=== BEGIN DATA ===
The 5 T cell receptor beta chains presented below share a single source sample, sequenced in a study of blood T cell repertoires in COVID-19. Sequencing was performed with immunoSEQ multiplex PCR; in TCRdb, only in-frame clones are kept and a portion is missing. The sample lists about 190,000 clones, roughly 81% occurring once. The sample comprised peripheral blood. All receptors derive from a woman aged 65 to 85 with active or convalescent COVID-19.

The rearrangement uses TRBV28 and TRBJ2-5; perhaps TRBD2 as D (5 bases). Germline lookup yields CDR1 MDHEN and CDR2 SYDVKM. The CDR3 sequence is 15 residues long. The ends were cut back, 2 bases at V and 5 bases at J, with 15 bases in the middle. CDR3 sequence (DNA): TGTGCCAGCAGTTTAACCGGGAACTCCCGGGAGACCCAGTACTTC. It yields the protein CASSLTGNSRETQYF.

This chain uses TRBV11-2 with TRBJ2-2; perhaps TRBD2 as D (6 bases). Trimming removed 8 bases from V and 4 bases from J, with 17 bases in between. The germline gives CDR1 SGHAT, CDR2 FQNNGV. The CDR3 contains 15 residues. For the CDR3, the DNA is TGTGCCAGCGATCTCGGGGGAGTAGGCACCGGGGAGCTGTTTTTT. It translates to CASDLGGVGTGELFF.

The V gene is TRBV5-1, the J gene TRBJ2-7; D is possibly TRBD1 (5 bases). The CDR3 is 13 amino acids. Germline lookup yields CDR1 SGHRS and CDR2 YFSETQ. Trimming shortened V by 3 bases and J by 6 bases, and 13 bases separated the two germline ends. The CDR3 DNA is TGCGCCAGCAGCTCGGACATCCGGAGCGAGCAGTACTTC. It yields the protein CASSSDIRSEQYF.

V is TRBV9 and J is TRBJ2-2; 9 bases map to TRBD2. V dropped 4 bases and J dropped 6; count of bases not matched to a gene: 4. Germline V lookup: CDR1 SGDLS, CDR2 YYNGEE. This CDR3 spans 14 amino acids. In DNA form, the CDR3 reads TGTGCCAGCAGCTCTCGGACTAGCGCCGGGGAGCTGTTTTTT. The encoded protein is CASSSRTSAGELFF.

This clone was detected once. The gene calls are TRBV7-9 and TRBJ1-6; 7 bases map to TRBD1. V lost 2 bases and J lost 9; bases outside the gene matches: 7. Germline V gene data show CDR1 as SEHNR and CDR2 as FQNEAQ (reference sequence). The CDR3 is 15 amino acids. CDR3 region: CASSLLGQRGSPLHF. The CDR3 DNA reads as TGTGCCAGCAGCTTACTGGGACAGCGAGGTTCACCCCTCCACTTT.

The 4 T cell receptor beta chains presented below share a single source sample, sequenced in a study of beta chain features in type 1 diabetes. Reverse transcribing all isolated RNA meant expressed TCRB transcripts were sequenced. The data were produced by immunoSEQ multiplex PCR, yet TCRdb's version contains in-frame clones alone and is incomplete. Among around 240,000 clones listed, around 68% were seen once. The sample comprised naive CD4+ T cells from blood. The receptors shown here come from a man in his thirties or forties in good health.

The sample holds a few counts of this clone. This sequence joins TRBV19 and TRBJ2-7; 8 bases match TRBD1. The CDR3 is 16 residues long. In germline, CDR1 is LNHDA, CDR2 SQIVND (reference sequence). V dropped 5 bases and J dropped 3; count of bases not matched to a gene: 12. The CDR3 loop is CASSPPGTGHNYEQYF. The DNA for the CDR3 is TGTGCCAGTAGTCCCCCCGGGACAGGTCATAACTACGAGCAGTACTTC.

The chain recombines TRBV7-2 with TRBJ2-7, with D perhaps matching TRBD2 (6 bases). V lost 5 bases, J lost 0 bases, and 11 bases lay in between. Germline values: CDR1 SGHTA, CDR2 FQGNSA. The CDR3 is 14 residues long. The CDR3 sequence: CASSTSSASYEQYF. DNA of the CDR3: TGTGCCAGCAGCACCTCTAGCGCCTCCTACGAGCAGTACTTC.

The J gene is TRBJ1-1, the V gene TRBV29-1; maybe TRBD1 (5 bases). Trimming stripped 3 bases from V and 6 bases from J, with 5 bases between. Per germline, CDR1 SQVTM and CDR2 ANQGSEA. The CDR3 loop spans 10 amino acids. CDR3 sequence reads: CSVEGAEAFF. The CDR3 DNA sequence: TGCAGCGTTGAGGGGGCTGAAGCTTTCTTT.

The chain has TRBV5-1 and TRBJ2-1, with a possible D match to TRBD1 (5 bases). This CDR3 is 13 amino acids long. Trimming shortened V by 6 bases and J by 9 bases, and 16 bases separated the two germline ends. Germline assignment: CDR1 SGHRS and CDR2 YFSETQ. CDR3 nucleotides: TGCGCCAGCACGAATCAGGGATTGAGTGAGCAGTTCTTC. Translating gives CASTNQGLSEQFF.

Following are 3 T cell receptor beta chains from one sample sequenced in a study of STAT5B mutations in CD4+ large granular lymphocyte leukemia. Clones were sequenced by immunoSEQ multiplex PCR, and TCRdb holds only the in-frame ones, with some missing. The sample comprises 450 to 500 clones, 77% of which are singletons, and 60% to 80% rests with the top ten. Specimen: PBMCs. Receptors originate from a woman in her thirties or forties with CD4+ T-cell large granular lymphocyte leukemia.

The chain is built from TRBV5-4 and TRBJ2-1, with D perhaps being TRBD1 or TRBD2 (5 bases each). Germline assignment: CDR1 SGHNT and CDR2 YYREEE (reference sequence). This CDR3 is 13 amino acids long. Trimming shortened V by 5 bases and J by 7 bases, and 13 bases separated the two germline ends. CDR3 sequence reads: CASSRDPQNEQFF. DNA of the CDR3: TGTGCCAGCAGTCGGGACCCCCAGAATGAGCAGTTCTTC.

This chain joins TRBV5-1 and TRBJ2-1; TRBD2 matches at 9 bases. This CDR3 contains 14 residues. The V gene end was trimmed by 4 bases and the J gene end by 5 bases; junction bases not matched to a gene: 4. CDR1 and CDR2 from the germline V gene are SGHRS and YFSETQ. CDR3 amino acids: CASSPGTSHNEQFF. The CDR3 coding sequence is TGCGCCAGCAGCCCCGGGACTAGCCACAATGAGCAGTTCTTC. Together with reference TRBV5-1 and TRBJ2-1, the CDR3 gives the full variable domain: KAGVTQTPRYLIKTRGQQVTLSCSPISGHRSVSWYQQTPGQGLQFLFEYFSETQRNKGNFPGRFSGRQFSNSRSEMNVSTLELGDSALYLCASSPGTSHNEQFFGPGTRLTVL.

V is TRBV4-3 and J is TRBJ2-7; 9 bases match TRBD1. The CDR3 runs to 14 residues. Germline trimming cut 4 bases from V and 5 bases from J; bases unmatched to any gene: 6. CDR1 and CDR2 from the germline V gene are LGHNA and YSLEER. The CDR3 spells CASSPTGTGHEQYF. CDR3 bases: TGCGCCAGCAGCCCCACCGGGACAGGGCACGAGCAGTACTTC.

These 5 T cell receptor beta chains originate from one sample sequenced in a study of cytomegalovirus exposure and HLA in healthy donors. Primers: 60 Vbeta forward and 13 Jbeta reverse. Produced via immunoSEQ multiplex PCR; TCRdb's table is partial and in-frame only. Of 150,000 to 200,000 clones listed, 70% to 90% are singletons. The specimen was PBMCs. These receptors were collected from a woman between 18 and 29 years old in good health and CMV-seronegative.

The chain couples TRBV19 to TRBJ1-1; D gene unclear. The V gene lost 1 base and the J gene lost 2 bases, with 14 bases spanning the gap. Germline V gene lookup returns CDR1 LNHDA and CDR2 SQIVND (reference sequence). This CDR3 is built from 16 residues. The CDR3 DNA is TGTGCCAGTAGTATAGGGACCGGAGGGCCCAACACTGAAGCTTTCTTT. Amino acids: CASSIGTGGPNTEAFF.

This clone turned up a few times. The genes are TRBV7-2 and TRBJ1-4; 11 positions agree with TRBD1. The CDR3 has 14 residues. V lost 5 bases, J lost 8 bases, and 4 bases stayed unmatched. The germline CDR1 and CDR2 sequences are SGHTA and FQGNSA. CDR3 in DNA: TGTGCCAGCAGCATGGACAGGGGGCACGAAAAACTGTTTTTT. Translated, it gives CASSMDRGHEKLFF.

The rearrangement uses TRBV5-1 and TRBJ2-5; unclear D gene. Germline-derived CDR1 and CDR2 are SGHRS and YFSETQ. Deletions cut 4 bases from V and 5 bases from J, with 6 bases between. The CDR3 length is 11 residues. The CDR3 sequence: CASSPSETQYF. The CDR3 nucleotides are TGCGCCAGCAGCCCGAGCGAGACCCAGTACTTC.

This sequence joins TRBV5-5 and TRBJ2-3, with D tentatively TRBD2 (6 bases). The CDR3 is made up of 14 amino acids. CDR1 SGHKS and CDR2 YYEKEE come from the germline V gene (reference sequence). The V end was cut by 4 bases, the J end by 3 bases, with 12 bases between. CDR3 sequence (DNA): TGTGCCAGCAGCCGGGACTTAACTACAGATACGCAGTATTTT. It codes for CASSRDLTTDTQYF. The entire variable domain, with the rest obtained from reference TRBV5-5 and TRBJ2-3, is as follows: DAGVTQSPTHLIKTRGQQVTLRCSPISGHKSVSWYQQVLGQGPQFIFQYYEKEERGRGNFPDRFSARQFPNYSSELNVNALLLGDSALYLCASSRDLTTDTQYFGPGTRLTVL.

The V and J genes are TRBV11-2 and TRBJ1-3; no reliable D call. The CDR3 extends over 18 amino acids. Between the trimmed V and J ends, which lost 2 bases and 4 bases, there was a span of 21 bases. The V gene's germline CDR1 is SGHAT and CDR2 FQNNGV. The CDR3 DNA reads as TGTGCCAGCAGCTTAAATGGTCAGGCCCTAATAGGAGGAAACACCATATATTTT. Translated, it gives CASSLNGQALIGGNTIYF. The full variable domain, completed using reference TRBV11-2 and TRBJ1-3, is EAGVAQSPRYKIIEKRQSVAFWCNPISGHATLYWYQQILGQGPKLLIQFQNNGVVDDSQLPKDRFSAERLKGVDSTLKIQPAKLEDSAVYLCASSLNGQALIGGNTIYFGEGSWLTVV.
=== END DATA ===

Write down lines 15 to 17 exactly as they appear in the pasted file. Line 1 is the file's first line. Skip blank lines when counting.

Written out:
V is TRBV4-3 and J is TRBJ2-7; 9 bases match TRBD1. The CDR3 runs to 14 residues. Germline trimming cut 4 bases from V and 5 bases from J; bases unmatched to any gene: 6. CDR1 and CDR2 from the germline V gene are LGHNA and YSLEER. The CDR3 spells CASSPTGTGHEQYF. CDR3 bases: TGCGCCAGCAGCCCCACCGGGACAGGGCACGAGCAGTACTTC.

These 5 T cell receptor beta chains originate from one sample sequenced in a study of cytomegalovirus exposure and HLA in healthy donors. Primers: 60 Vbeta forward and 13 Jbeta reverse. Produced via immunoSEQ multiplex PCR; TCRdb's table is partial and in-frame only. Of 150,000 to 200,000 clones listed, 70% to 90% are singletons. The specimen was PBMCs. These receptors were collected from a woman between 18 and 29 years old in good health and CMV-seronegative.

The chain couples TRBV19 to TRBJ1-1; D gene unclear. The V gene lost 1 base and the J gene lost 2 bases, with 14 bases spanning the gap. Germline V gene lookup returns CDR1 LNHDA and CDR2 SQIVND (reference sequence). This CDR3 is built from 16 residues. The CDR3 DNA is TGTGCCAGTAGTATAGGGACCGGAGGGCCCAACACTGAAGCTTTCTTT. Amino acids: CASSIGTGGPNTEAFF.